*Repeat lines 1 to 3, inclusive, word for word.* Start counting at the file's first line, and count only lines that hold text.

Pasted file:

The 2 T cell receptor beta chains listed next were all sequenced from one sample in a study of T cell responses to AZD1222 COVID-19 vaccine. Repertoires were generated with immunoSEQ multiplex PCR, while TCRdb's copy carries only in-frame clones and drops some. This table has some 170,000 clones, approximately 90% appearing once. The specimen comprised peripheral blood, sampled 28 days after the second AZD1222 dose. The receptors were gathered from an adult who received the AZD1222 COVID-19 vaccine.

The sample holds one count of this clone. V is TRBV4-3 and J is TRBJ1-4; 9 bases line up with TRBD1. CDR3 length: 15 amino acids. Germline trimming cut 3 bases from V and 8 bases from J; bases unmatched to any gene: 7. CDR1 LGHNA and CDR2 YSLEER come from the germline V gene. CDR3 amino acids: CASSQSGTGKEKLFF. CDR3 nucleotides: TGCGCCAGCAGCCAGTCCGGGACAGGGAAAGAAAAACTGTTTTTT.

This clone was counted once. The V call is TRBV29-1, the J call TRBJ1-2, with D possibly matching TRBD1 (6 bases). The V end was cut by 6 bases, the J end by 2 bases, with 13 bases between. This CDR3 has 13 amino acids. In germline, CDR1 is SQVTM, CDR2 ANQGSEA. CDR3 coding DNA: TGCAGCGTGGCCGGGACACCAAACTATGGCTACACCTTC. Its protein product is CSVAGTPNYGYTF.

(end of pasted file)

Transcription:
The 2 T cell receptor beta chains listed next were all sequenced from one sample in a study of T cell responses to AZD1222 COVID-19 vaccine. Repertoires were generated with immunoSEQ multiplex PCR, while TCRdb's copy carries only in-frame clones and drops some. This table has some 170,000 clones, approximately 90% appearing once. The specimen comprised peripheral blood, sampled 28 days after the second AZD1222 dose. The receptors were gathered from an adult who received the AZD1222 COVID-19 vaccine.

The sample holds one count of this clone. V is TRBV4-3 and J is TRBJ1-4; 9 bases line up with TRBD1. CDR3 length: 15 amino acids. Germline trimming cut 3 bases from V and 8 bases from J; bases unmatched to any gene: 7. CDR1 LGHNA and CDR2 YSLEER come from the germline V gene. CDR3 amino acids: CASSQSGTGKEKLFF. CDR3 nucleotides: TGCGCCAGCAGCCAGTCCGGGACAGGGAAAGAAAAACTGTTTTTT.

This clone was counted once. The V call is TRBV29-1, the J call TRBJ1-2, with D possibly matching TRBD1 (6 bases). The V end was cut by 6 bases, the J end by 2 bases, with 13 bases between. This CDR3 has 13 amino acids. In germline, CDR1 is SQVTM, CDR2 ANQGSEA. CDR3 coding DNA: TGCAGCGTGGCCGGGACACCAAACTATGGCTACACCTTC. Its protein product is CSVAGTPNYGYTF.